On the Job: A Deep Energy Retrofit in Bangor, Maine

House Revivers of Bangor, Maine, strip and re-clad an old house, aiming for net-zero performance.

Stripped for Action

House Revivers (Bangor, Maine) completely stripped this home's exterior and gutted the interior, en route to a complete makeover.

Down to Bare Boards

The original board sheathing remains in place, except where new window openings have been framed. The plan is to cover the exterior with Dow Styrofoam, taped at the seams, to form a new insulated air control layer and drainage plane.

Gutted, Re-Framed, and Strapped

Inside the house, the second floor ceiling has been raised and the rafters and walls have been padded in to provide for increased insulation. The interior layout has been completey revised with new partition framing.

Filling Gaps with Foam

House Revivers project manager David Kelly works on air-sealing and moisture management details for a re-framed window opening. He starts by filling large gaps in the built-out rough opening using canned insulating foam.

Filling Joints and Seams

Kelly has decided to use the Prosoco R-Guard system to waterproof the window rough openings. Here, he applies Prosoco Joint and Seam Filler to fill a large gap.

Applying Seam Filler

Kelly applies Prosoco Joint and Seam Filler to a rough window jamb.

Tooling Seam Filler

Kelly tools the waterproof, vapor-open Joint and Seam Filler with a plastic trowel. The goal is to provide a reasonably smooth base for Prosoco FastFlash, the next step in the window preparation process.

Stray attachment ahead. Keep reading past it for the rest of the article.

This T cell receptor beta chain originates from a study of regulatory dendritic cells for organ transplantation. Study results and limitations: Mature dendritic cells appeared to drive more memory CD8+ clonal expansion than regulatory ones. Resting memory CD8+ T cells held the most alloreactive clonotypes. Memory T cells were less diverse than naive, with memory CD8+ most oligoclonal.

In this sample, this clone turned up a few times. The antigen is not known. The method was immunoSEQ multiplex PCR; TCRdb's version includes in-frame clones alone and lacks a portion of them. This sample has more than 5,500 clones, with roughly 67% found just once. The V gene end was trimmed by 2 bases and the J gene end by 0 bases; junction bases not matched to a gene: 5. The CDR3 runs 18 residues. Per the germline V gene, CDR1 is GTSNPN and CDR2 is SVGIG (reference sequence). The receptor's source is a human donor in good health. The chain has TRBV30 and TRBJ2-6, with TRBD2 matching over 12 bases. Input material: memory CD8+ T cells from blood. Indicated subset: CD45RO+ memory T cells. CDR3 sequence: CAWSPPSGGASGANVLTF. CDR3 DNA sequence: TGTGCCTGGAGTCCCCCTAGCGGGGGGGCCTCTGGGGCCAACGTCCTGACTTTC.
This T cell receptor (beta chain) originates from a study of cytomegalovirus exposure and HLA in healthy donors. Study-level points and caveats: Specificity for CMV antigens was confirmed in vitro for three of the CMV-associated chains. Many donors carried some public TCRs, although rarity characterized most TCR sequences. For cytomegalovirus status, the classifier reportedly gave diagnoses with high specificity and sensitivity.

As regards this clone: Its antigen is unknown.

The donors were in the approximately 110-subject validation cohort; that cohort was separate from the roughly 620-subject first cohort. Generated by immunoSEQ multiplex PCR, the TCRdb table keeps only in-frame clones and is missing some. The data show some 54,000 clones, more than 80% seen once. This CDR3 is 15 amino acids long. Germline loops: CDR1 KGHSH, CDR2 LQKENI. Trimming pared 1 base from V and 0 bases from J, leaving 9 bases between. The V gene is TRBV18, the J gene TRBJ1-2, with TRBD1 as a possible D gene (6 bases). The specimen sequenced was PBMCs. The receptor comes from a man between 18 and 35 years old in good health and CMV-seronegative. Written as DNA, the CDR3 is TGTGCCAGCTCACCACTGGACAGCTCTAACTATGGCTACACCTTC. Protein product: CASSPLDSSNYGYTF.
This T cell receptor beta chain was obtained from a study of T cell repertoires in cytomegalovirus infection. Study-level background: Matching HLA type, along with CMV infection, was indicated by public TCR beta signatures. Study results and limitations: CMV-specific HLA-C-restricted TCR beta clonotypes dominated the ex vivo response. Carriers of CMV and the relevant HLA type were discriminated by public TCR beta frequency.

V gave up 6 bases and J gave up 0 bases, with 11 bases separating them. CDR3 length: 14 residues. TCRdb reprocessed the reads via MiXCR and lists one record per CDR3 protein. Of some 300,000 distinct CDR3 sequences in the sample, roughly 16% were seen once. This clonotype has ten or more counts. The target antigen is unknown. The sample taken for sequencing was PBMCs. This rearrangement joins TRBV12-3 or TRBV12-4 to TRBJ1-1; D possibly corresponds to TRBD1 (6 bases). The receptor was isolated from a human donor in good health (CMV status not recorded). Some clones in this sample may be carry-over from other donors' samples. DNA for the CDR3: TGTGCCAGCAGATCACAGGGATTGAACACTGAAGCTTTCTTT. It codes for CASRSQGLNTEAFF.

Tooling Seam Filler

Tooling Joint and Seam Filler with a plastic trowel. (By the way, Joint and Seam Filler cleans up with soap and water, as JLC editor Ted Cushman learned when he got some on the seat of his wife's brand new Toyota Prius.)

Tooling Seam Filler

Kelly tools the Joint and Seam Filler with a plastic trowel. The material allows plenty of working time, Kelly says.

Tooling Seam Filler

Tooling out the Joint and Seam Filler with a plastic trowel.

Fluid-Applied Flashing

After filling rough parts of the framed opening with Joint and Seam Filler, Kelly starts flashing the entire opening with Prosoco FastFlash.

Tooling the FastFlash

Kelly spreads the FastFlash onto the wood with a plastic trowel.

Tooling the FastFlash